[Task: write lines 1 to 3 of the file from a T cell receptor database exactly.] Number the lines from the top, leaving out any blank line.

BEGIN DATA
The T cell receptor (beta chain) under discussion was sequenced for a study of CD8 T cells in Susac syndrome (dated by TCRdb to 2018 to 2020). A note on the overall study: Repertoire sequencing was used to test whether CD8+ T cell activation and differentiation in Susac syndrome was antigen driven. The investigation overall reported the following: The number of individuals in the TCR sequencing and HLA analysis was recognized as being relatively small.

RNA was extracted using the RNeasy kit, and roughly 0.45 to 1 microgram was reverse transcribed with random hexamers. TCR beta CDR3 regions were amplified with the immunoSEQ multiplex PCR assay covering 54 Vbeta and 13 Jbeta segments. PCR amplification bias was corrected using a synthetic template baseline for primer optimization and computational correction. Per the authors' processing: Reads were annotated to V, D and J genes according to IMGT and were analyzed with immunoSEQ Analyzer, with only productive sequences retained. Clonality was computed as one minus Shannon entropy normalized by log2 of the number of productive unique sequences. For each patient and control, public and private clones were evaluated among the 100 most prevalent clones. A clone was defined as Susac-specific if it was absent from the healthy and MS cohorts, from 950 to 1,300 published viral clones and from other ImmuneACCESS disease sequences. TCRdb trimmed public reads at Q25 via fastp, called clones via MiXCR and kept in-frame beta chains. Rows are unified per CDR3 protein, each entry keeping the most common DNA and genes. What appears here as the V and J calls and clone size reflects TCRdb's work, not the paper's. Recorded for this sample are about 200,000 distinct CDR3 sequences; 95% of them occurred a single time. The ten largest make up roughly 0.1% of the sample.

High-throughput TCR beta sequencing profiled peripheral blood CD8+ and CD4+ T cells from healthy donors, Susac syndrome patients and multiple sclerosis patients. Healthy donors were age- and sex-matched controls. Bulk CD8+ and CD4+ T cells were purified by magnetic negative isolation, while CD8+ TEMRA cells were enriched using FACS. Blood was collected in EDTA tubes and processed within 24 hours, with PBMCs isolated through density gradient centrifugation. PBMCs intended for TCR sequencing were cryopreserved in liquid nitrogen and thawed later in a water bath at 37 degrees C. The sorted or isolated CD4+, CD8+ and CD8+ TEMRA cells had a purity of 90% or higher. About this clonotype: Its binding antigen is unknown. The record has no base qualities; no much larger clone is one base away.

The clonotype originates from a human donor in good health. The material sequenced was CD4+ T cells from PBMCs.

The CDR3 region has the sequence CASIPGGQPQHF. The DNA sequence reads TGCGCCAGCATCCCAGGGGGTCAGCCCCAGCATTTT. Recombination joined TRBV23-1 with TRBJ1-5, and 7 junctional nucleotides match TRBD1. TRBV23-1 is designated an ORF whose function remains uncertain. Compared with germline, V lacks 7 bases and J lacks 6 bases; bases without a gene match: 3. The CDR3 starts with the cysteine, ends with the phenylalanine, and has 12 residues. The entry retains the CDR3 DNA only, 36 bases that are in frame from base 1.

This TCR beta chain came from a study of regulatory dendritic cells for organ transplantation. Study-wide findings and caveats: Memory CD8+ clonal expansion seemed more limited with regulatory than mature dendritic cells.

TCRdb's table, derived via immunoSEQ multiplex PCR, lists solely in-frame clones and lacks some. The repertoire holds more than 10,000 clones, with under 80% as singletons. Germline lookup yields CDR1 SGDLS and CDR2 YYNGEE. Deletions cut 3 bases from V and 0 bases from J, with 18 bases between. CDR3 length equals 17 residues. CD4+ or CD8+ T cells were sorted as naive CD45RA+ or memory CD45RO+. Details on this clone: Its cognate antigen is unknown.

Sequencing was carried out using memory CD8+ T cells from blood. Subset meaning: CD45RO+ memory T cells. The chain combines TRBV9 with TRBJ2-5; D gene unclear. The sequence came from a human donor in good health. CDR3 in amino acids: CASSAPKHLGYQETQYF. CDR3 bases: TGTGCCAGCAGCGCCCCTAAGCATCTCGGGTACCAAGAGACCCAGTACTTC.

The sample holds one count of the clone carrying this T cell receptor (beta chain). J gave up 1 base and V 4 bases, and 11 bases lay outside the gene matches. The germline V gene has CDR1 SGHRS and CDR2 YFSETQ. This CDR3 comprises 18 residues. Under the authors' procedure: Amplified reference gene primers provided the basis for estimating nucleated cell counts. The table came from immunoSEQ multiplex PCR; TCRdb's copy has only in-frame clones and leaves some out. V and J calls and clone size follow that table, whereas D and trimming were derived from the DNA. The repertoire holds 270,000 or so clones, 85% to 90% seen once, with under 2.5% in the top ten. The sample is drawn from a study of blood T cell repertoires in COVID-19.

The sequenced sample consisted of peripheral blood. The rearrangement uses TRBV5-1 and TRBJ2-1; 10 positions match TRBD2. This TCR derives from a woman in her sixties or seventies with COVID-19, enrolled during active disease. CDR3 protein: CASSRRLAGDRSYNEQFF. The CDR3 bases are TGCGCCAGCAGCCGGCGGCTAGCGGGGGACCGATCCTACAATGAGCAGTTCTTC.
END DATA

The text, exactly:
The T cell receptor (beta chain) under discussion was sequenced for a study of CD8 T cells in Susac syndrome (dated by TCRdb to 2018 to 2020). A note on the overall study: Repertoire sequencing was used to test whether CD8+ T cell activation and differentiation in Susac syndrome was antigen driven. The investigation overall reported the following: The number of individuals in the TCR sequencing and HLA analysis was recognized as being relatively small.

RNA was extracted using the RNeasy kit, and roughly 0.45 to 1 microgram was reverse transcribed with random hexamers. TCR beta CDR3 regions were amplified with the immunoSEQ multiplex PCR assay covering 54 Vbeta and 13 Jbeta segments. PCR amplification bias was corrected using a synthetic template baseline for primer optimization and computational correction. Per the authors' processing: Reads were annotated to V, D and J genes according to IMGT and were analyzed with immunoSEQ Analyzer, with only productive sequences retained. Clonality was computed as one minus Shannon entropy normalized by log2 of the number of productive unique sequences. For each patient and control, public and private clones were evaluated among the 100 most prevalent clones. A clone was defined as Susac-specific if it was absent from the healthy and MS cohorts, from 950 to 1,300 published viral clones and from other ImmuneACCESS disease sequences. TCRdb trimmed public reads at Q25 via fastp, called clones via MiXCR and kept in-frame beta chains. Rows are unified per CDR3 protein, each entry keeping the most common DNA and genes. What appears here as the V and J calls and clone size reflects TCRdb's work, not the paper's. Recorded for this sample are about 200,000 distinct CDR3 sequences; 95% of them occurred a single time. The ten largest make up roughly 0.1% of the sample.

High-throughput TCR beta sequencing profiled peripheral blood CD8+ and CD4+ T cells from healthy donors, Susac syndrome patients and multiple sclerosis patients. Healthy donors were age- and sex-matched controls. Bulk CD8+ and CD4+ T cells were purified by magnetic negative isolation, while CD8+ TEMRA cells were enriched using FACS. Blood was collected in EDTA tubes and processed within 24 hours, with PBMCs isolated through density gradient centrifugation. PBMCs intended for TCR sequencing were cryopreserved in liquid nitrogen and thawed later in a water bath at 37 degrees C. The sorted or isolated CD4+, CD8+ and CD8+ TEMRA cells had a purity of 90% or higher. About this clonotype: Its binding antigen is unknown. The record has no base qualities; no much larger clone is one base away.